Burma: after massive demonstrations, the army raises the tone

LMartial law was declared Monday, February 8 in several cities of Burma, the generals for the first time for the threat of reprisals against the demonstrators, who took to the streets in the hundreds of thousands against the coup. The commander-in-chief of the army, Min Aung Hlaing, spoke for the first time in the evening, again invoking “electoral fraud” during the legislative elections in November to justify his putsch.

“We are investigating the authorities responsible” for these irregularities, added Min Aung Hlaing on the army channel Myawaddy TV. He pledged to “hold free and fair elections” at the end of the one-year state of emergency and promised a military regime “different” from previous ones. Burma has lived under the yoke of the military for almost 50 years since its independence in 1948, and the February 1 putsch ended a brief decade-long democratic parenthesis.

READ ALSOPhebe – Burma: democratization under surveillance

Curfew and ban on gatherings

Martial law has been decreed in several neighborhoods in Yangon, the economic capital, in Mandalay (center), the country’s second largest city, as well as in other parts of the territory. Demonstrations and gatherings of more than five people are prohibited and a curfew is in place from 8 p.m. to 4 a.m.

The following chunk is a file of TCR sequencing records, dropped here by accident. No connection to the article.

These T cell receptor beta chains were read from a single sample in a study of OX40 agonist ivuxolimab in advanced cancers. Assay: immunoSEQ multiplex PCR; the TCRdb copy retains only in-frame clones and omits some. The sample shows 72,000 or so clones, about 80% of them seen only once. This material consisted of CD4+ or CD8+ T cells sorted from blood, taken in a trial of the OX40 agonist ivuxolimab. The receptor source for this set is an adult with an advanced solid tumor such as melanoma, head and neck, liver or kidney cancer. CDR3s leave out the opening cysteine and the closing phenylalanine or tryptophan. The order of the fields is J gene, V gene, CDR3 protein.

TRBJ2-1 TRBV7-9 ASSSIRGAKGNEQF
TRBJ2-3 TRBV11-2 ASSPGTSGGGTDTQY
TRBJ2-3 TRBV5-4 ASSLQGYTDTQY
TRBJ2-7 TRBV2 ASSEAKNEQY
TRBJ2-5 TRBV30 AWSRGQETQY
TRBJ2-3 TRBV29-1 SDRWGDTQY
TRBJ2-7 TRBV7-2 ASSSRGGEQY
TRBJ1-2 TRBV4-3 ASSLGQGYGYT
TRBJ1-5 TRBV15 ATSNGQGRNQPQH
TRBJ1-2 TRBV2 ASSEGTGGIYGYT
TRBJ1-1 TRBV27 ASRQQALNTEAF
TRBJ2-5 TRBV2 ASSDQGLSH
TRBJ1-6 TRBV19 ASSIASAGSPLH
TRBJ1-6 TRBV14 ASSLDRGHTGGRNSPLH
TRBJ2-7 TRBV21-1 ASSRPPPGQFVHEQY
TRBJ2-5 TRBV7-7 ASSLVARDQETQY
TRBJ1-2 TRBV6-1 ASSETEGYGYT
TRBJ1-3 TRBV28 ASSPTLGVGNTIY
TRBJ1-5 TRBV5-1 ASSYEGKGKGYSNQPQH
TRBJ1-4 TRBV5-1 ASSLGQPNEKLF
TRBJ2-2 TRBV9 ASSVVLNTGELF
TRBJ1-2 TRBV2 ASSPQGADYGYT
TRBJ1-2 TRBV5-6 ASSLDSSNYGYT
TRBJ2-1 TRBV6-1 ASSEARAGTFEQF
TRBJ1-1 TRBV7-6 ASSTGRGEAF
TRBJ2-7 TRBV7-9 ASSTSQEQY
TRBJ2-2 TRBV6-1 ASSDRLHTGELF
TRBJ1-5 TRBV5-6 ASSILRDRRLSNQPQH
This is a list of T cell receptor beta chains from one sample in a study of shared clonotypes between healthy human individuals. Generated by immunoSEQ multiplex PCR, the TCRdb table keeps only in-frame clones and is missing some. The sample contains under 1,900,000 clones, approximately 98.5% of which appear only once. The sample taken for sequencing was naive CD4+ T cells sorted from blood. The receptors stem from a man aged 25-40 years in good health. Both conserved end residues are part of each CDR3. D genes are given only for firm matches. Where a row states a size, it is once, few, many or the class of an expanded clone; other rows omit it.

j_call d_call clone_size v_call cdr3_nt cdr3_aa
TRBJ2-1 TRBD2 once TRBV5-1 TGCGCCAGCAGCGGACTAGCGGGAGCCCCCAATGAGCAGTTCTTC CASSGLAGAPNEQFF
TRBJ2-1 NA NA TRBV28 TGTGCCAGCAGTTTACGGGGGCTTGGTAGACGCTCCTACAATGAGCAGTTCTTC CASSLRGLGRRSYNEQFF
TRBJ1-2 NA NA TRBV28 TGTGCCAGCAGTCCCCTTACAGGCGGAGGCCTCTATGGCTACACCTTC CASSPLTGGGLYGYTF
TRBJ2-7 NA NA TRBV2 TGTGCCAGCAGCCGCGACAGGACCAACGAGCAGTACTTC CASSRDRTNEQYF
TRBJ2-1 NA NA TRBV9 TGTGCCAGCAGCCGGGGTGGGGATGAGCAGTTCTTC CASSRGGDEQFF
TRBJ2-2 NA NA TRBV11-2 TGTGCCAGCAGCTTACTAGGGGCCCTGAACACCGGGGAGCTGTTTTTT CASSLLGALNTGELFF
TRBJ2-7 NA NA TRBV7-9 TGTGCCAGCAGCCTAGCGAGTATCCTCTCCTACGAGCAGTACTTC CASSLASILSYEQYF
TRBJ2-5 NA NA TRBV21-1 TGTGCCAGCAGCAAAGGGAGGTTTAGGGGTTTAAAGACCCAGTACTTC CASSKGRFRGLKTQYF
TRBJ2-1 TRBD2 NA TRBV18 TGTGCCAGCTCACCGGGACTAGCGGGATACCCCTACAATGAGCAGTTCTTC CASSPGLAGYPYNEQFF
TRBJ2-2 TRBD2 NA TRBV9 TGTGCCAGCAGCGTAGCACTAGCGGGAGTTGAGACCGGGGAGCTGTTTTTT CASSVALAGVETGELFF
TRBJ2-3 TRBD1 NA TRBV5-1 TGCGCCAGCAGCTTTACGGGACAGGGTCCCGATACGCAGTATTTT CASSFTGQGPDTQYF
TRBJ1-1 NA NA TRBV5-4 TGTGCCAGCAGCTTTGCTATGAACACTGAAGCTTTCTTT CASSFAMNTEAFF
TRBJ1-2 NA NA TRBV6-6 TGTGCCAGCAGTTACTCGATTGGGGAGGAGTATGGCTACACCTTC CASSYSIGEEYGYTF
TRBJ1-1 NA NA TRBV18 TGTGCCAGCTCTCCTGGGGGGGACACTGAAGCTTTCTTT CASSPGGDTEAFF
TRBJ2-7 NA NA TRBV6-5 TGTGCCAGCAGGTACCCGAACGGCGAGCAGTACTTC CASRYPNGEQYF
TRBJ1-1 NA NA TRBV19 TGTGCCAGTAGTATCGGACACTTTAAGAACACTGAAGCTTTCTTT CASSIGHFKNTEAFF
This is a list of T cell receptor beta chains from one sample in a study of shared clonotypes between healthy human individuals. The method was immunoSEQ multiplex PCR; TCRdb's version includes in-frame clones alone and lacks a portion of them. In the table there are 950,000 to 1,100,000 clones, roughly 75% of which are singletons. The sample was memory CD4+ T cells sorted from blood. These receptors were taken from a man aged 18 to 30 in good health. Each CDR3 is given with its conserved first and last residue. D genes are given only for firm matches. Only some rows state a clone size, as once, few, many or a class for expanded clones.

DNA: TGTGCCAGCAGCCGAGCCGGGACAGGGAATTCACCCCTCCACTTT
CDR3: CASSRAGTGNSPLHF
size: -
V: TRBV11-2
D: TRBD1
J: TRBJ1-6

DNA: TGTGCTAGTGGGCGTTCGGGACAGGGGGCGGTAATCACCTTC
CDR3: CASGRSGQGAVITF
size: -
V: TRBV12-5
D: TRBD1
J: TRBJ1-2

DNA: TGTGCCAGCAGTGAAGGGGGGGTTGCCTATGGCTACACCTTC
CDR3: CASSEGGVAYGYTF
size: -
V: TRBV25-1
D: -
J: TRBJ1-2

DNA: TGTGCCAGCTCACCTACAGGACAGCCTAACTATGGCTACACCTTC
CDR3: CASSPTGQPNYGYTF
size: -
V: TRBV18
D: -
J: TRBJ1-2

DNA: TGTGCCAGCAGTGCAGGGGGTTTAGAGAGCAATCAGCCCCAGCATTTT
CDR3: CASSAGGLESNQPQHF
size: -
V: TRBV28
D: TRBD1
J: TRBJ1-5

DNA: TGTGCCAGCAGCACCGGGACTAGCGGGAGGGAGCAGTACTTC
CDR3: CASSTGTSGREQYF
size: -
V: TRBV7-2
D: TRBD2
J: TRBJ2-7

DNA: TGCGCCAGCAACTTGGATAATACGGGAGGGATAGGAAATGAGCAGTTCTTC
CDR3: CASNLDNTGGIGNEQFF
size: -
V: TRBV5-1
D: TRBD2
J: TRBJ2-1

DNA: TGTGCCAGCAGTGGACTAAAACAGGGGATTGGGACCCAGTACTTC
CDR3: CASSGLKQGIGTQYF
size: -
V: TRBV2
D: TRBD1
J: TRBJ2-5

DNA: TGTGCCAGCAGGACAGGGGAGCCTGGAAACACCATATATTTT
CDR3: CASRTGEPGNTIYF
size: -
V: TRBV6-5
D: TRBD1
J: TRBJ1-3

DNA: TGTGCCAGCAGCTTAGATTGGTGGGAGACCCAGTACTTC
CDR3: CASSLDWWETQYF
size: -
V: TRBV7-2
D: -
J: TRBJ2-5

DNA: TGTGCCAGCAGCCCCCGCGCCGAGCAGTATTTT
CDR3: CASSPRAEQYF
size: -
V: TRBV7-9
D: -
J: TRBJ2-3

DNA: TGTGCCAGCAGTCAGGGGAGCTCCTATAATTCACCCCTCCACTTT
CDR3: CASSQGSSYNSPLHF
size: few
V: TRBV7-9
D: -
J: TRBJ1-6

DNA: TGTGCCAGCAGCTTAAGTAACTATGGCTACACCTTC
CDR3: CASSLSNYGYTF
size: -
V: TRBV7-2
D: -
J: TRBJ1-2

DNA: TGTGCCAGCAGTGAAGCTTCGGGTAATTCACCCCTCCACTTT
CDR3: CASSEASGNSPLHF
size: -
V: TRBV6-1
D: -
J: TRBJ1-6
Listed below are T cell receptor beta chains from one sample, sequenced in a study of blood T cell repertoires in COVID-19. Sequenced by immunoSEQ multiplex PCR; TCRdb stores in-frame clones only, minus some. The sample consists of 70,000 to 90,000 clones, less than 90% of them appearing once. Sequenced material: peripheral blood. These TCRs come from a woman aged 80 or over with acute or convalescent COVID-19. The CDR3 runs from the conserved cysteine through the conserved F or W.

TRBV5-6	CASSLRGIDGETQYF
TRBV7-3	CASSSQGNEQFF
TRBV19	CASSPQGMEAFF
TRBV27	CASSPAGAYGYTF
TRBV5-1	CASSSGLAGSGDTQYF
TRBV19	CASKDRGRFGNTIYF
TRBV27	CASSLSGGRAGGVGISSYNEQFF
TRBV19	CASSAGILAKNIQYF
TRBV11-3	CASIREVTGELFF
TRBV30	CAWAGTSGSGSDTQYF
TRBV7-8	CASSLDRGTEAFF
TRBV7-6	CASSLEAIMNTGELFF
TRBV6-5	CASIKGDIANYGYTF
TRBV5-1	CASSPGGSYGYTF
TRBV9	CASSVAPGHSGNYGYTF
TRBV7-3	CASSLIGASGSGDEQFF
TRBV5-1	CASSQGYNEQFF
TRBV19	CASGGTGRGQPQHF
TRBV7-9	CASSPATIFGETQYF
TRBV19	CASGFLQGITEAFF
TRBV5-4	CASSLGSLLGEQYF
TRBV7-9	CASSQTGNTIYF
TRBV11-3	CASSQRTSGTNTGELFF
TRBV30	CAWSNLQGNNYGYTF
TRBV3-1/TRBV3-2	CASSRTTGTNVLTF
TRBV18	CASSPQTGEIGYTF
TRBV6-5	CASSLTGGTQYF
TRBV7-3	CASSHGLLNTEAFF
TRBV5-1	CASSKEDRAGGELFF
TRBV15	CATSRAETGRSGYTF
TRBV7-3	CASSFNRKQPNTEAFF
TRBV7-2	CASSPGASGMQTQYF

The army has also brandished the threat of reprisals against pro-democracy demonstrators, who are increasingly numerous in the streets. “Actions must be taken … against offenses that disturb, prevent and destroy the stability of the state,” state television reported. Police used water cannons in the capital Naypyidaw against demonstrators.

READ ALSOBurma: surprise army coup against Aung San Suu Kyi

Washington could not contact Aung San Suu Kyi

The UK, the European Union and 19 other members of the UN Human Rights Council have called for an emergency meeting. On Monday evening, the United States claimed to have tried to speak to the main Burmese civilian leader Aung San Suu Kyi, but their requests were rejected.

“We are on the side of the Burmese people and we support their right to assemble peacefully, and in particular to demonstrate peacefully in favor of the democratically elected government,” added US diplomacy spokesman Ned Price. “We are of course very worried about the recent announcements of the army limiting public gatherings”, he added to journalists.

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